In response to Josef Stalin's question above: "Why didn't either OCR or PAUSD inform the parents at the time they were being asked for their consent that their children could have a personal representative of their choice present during the interview?"
The answer to this is difficult to ascertain. One reason is that it's not clear from OCR's manual whether this particular notice is required regarding interviews with minors (or applies only to interviews of adults). The rules about interviewing minors are different from those for adults, and are addressed in a separate section in the OCR's manual, as follows:
"Interviews with Minors (Persons Under 18) or Legally Incompetent Individuals
"OCR shall obtain written consent from a parent or guardian prior to interviewing any person under 18 years of age or otherwise adjudicated legally incompetent, for example, mentally impaired. Parental or legal guardian consent may not be required for persons under 18 if they are emancipated under state law and are therefore considered to have obtained majority. For persons under 18 who state they are emancipated, OCR should obtain proof of emancipation. Parental or legal guardian consent (or proof of emancipation) may not be necessary when the questions asked are of a general nature, not related to any specific events in which the minor was involved, and there are no records kept to identify the student. If a recipient refuses to allow minor students to be interviewed without consent even in the above circumstance, written consent must be obtained. If parents or guardians refuse to provide consent for an interview, and OCR determines that the child's information is critical, OCR may attempt to secure parental or guardian consent by inviting the parent or guardian to be present during the interview. If consent is denied, OCR will not interview the child."
Based on this section, if a parent consents, it appears that OCR is permitted to interview the child. If parents/guardians refuse consent, the student is not interviewed. However, if "OCR determines that the child's information is critical," OCR may try to obtain consent by "inviting the parent or guardian to be present during the interview." This doesn't seem to contemplate an open invitation for parents (or other personal representatives) to be present at student interviews. If a parent were invited but still denies consent, under these rules OCR would not conduct the interview of that child.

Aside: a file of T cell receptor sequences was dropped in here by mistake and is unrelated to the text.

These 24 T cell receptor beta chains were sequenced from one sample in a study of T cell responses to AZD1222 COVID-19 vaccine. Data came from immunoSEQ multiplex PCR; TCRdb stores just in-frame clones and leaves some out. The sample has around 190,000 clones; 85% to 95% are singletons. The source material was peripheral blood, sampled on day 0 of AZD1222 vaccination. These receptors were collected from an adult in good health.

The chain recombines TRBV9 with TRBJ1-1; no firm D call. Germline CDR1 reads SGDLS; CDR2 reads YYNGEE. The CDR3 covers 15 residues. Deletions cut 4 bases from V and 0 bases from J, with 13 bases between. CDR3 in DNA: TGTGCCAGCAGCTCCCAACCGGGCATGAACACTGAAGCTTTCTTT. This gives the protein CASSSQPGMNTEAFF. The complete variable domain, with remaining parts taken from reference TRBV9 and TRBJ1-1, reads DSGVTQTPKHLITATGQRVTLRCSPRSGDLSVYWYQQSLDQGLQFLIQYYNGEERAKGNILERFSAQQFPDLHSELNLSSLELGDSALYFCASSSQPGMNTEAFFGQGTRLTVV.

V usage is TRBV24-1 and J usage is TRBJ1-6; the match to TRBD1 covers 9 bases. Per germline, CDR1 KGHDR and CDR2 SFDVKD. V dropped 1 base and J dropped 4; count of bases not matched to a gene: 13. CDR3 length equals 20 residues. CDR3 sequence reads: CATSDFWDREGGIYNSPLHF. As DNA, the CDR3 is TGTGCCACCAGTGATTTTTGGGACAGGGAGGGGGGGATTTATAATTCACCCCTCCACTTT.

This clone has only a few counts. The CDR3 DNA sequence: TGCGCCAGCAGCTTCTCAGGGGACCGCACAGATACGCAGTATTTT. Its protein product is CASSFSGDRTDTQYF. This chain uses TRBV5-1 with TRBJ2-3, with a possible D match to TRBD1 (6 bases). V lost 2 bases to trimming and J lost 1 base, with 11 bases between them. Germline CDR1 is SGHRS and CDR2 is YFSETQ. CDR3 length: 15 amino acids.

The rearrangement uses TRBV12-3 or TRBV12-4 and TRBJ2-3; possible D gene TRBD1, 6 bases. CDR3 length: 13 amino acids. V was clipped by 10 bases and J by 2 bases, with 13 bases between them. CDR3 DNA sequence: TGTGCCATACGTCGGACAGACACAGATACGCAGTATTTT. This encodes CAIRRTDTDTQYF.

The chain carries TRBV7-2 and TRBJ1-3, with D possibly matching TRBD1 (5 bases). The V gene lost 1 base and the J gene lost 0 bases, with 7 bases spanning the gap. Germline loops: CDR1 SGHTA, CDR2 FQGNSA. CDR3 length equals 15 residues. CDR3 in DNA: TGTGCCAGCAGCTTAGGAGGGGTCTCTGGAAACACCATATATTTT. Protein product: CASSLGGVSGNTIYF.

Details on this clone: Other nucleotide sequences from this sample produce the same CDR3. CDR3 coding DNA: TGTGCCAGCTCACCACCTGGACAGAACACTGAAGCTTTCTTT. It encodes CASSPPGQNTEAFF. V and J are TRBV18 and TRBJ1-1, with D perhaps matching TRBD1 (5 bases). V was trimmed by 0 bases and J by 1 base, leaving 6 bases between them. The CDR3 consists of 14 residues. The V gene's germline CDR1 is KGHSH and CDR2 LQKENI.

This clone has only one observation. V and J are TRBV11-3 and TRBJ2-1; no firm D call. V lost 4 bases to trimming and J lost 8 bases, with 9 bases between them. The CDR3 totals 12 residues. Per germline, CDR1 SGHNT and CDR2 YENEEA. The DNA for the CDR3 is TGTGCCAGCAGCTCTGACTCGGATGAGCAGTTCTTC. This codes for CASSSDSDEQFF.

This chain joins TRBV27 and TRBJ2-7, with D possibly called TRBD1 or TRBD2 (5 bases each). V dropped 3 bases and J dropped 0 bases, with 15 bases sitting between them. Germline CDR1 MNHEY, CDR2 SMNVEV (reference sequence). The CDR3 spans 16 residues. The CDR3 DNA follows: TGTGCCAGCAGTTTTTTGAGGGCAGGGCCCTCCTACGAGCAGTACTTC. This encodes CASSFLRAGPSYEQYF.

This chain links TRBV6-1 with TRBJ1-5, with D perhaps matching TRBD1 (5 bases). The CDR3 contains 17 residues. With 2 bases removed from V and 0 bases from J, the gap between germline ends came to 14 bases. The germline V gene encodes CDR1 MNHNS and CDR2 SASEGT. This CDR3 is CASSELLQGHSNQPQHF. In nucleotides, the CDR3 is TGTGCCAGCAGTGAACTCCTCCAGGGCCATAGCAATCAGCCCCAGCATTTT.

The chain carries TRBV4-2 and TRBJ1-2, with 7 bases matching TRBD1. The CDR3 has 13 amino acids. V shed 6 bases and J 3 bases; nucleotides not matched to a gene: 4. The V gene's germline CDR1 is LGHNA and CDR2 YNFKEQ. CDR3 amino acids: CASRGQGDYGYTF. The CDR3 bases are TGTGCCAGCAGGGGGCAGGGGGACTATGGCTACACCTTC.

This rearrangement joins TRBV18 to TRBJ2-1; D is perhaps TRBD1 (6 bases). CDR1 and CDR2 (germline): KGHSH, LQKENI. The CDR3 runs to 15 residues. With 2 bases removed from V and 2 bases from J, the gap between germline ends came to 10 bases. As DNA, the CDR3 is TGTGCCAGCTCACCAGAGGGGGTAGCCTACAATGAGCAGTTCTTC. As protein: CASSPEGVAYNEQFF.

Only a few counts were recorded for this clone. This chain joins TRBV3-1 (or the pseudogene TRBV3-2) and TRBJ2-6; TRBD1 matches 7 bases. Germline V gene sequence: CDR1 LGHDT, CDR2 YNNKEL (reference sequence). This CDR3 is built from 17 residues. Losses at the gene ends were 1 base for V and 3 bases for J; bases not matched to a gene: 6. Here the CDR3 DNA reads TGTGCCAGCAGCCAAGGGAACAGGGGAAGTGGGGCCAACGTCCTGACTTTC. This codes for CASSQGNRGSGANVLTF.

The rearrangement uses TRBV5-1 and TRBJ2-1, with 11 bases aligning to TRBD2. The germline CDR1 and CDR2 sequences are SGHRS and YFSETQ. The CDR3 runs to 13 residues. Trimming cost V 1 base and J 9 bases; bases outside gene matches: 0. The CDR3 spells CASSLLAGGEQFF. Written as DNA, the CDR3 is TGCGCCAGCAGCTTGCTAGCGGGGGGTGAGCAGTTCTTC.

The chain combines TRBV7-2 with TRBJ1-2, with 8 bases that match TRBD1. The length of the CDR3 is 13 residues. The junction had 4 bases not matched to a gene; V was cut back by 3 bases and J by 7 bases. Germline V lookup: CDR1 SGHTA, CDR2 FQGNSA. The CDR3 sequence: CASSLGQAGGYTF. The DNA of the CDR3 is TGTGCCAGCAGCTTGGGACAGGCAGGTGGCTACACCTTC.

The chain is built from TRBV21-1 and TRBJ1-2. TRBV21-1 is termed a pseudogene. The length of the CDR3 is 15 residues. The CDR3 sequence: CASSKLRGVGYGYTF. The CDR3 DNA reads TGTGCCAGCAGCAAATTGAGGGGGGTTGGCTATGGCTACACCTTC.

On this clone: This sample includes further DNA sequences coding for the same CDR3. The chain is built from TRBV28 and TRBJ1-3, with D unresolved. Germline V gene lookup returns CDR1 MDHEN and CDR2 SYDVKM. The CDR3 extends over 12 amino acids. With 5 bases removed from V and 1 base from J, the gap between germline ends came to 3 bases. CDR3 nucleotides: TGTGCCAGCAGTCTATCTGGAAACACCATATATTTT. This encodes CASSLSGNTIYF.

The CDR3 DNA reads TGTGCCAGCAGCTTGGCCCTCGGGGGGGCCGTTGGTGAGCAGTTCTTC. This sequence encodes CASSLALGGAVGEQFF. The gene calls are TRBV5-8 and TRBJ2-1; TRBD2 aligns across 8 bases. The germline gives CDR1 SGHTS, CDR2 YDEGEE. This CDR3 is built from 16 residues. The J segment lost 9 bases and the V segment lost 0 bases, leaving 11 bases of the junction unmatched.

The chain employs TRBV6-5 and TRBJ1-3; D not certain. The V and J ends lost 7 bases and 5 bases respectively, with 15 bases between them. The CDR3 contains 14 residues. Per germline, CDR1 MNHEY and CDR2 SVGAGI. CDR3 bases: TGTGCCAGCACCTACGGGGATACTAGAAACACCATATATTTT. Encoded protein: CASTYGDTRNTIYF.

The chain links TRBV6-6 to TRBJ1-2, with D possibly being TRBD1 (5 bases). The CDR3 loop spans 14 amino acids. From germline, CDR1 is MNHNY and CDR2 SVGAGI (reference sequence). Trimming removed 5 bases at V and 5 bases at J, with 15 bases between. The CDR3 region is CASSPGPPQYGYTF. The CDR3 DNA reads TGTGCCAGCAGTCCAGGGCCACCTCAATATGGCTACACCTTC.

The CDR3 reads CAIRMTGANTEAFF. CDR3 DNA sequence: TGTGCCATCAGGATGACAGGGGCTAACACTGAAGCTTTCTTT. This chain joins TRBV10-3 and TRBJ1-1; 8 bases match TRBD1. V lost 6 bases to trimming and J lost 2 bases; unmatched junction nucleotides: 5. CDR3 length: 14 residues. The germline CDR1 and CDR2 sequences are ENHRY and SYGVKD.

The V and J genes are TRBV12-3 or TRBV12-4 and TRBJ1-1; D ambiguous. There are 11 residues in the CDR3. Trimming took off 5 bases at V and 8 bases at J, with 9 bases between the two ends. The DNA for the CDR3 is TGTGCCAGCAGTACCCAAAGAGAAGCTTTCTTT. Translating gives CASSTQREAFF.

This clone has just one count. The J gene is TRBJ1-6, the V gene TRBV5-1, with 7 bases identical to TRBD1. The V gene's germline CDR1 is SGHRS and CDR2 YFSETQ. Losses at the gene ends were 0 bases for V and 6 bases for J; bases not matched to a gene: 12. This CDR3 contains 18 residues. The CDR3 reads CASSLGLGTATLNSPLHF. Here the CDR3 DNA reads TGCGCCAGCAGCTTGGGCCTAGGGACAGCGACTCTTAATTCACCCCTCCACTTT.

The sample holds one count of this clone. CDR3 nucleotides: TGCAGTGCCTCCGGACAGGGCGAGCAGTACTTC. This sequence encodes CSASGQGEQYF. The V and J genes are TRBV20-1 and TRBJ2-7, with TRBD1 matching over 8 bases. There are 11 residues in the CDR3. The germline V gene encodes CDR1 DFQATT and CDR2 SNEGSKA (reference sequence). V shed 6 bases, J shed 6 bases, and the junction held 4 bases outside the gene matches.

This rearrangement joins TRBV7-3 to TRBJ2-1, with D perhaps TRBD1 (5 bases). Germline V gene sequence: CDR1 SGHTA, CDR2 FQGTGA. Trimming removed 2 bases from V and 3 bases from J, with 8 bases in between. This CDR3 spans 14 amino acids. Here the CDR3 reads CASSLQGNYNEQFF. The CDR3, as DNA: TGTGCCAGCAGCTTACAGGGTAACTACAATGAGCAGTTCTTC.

Like players in an updated Gilbert & Sullivan production, this board has shown ludicrous governance with disregard for the bottom financial line, and that's not even including this fight with the OCR. There's not room here to list all of their misdeeds and examples of poor judgement.
Suffice it to say that I will not be voting for ANY of the present board members when they run for re-election.
As a parent of former PAUSD students I applaud the careful and courageous reporting by Terri Lobdell. I too will not vote for a single one of the current School Board members. The arrogance shown by PAUSD's response to the OCR investigation, and now by the Board, is telling. It was that arrogance that led to the problems in the first place. The kind of arrogance that says we don't need to follow the rules, we know what's best no matter what the law is.
@ Concerned Retiree - Board of Education priorities seem to be skewed. Board of Education member Emberling says she supports the Resolution to benefit other Districts. PAUSD taxpayers are paying for this Resolution and the legal work. The Board is not elected to benefit other Districts at PAUSD taxpayer expense. She refers to her work with parents of 3 year olds at a local non profit. Isn't that a conflict, since she is in a position to refer families to PAUSD for evaluation for eligibility for Special Education at age 3, or to dispute PAUSD findings that children are not eligible.